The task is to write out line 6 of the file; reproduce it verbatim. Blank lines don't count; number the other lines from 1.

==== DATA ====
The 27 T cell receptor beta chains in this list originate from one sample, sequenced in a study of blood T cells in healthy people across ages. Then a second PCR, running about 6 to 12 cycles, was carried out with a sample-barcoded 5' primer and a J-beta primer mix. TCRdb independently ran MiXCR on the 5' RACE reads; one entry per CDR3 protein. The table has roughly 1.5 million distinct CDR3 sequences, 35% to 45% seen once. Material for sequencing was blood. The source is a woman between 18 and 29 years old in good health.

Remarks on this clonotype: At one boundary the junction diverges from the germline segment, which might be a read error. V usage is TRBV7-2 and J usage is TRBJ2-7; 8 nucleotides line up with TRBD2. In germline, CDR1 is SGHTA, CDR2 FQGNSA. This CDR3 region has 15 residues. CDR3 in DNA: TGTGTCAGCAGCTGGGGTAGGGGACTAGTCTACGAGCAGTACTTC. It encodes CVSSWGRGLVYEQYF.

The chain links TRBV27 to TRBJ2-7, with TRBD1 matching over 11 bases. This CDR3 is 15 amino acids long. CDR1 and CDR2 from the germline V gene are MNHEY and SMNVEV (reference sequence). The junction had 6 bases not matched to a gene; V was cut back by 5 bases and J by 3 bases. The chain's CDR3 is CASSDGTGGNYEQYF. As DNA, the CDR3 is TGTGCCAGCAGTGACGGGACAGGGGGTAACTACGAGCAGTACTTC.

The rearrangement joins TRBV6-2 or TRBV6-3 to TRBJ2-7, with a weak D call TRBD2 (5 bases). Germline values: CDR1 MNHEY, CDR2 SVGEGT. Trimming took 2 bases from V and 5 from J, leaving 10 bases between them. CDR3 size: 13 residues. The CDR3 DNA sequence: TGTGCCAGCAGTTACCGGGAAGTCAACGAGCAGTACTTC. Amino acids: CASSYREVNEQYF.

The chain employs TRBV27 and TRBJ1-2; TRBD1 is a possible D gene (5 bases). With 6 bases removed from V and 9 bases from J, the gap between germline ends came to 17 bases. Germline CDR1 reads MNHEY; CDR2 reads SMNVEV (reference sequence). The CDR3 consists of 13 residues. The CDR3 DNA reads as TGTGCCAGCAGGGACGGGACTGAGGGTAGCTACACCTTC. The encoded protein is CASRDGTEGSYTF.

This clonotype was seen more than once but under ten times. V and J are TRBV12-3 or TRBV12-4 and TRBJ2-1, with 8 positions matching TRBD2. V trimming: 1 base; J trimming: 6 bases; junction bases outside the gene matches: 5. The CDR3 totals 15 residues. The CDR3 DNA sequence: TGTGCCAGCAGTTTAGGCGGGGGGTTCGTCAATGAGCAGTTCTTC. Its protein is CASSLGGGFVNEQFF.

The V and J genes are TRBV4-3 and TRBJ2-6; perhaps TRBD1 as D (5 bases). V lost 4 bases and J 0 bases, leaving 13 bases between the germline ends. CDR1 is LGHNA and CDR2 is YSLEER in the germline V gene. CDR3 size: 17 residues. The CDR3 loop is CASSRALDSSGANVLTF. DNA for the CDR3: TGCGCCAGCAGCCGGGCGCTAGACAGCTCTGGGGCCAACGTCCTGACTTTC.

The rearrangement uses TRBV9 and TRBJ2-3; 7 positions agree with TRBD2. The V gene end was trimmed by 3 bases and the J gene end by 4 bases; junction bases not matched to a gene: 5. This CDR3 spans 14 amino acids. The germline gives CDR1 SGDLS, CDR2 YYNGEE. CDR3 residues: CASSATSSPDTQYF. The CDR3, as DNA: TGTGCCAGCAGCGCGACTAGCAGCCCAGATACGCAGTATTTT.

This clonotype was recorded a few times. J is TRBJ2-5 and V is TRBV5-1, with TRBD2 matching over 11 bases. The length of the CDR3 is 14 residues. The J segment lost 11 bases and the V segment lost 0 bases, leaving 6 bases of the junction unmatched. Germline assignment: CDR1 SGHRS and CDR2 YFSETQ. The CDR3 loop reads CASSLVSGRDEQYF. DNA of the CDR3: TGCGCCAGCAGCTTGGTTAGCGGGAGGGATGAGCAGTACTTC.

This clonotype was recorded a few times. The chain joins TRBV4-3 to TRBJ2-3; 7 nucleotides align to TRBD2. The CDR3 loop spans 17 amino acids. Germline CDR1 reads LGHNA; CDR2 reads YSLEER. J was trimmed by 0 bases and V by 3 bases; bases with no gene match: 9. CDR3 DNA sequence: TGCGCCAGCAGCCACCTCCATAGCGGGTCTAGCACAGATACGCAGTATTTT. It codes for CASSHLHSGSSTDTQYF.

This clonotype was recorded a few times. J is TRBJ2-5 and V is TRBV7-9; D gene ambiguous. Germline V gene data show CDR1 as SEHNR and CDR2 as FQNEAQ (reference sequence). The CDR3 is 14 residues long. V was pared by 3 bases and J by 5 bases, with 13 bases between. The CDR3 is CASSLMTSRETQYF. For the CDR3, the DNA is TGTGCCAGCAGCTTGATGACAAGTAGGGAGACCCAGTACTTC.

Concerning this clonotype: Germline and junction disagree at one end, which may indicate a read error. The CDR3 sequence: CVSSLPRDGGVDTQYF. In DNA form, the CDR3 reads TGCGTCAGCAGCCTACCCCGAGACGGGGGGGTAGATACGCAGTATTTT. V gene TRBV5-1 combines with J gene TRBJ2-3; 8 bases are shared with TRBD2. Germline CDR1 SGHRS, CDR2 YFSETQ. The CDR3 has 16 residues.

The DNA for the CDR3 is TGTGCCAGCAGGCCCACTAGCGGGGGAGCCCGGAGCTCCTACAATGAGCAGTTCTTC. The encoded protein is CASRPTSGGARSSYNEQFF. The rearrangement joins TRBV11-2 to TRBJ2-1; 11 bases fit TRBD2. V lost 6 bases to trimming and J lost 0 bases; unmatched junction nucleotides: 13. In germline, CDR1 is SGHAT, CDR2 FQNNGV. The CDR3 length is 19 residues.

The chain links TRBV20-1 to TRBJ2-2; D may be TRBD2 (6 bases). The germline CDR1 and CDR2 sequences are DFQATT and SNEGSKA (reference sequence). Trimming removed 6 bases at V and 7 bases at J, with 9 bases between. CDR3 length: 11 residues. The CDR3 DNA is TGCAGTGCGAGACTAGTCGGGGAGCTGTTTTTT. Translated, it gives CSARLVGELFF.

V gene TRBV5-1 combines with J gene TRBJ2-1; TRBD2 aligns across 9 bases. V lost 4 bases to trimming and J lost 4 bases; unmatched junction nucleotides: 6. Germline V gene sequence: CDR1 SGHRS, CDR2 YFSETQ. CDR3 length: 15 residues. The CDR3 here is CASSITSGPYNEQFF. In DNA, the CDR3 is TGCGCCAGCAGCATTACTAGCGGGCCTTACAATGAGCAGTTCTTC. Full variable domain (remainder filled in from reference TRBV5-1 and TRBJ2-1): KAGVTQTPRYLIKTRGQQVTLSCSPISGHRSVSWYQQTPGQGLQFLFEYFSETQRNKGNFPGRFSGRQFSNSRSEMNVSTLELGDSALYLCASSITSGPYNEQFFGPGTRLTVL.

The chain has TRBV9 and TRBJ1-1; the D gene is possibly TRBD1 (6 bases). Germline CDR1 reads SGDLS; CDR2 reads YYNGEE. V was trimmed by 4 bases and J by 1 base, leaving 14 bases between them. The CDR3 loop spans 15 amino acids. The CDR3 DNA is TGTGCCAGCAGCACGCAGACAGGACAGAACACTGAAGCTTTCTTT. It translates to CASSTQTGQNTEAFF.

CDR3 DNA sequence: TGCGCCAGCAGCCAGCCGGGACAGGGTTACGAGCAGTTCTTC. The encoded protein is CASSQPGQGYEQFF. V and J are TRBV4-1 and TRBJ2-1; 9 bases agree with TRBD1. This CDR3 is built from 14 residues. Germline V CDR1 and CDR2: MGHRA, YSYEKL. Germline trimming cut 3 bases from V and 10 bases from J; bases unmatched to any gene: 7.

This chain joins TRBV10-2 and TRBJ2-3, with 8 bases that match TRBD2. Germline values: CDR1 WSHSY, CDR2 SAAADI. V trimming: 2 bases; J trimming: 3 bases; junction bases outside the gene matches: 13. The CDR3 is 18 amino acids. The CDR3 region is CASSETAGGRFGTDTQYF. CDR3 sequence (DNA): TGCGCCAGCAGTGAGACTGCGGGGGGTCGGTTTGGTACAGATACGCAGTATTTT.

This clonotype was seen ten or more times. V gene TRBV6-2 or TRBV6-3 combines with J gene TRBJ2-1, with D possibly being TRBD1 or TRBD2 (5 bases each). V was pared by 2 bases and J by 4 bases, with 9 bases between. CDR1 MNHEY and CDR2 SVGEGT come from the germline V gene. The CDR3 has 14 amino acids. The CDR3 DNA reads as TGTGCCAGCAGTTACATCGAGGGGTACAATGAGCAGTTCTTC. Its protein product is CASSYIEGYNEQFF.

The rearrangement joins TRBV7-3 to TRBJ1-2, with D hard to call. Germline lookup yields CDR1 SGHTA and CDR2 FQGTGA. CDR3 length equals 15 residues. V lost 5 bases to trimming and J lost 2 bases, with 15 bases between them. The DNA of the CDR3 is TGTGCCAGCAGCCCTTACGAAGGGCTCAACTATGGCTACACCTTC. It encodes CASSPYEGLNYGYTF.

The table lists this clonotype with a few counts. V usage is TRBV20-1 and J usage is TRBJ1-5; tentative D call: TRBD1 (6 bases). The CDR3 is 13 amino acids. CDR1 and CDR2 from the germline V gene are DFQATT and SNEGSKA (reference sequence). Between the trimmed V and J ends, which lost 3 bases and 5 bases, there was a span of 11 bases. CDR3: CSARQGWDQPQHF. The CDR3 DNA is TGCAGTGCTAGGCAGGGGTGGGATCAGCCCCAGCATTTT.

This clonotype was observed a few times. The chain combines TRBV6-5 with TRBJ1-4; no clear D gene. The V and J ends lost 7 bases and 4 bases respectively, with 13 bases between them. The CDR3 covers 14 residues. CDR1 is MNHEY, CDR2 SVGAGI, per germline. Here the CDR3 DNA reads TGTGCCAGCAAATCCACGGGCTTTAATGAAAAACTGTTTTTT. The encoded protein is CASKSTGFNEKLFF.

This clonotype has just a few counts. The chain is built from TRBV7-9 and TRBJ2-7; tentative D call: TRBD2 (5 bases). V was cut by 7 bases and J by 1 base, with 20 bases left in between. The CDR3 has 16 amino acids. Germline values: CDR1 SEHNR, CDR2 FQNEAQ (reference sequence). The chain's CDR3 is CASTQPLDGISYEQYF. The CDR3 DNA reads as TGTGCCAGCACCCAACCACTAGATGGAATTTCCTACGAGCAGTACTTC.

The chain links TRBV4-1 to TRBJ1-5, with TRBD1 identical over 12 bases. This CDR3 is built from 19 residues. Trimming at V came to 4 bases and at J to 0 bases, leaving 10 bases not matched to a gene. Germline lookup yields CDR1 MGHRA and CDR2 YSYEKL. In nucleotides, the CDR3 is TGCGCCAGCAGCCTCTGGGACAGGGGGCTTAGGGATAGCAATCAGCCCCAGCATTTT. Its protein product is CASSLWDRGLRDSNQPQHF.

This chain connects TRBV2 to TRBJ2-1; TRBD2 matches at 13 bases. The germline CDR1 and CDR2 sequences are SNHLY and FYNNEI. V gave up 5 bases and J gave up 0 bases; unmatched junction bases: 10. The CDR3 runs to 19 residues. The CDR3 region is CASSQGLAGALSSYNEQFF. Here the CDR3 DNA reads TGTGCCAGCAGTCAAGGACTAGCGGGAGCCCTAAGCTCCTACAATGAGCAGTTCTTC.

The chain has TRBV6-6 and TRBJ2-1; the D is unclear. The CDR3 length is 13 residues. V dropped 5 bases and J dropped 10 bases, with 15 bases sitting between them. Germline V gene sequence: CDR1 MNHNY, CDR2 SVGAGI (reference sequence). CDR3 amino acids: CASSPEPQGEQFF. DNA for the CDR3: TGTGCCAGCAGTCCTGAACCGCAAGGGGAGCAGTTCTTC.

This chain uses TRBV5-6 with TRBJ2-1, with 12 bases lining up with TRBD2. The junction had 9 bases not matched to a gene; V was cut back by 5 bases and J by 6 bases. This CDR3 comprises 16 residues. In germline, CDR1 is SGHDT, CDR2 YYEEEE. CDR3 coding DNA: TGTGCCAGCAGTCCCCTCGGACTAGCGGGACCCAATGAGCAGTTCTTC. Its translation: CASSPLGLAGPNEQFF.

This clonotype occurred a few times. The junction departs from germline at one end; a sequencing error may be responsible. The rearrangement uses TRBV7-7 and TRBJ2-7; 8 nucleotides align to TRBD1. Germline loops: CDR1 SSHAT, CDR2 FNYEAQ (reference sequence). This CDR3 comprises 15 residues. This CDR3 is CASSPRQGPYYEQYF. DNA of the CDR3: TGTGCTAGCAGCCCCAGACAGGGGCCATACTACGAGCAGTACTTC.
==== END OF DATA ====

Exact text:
This clonotype was seen more than once but under ten times. V and J are TRBV12-3 or TRBV12-4 and TRBJ2-1, with 8 positions matching TRBD2. V trimming: 1 base; J trimming: 6 bases; junction bases outside the gene matches: 5. The CDR3 totals 15 residues. The CDR3 DNA sequence: TGTGCCAGCAGTTTAGGCGGGGGGTTCGTCAATGAGCAGTTCTTC. Its protein is CASSLGGGFVNEQFF.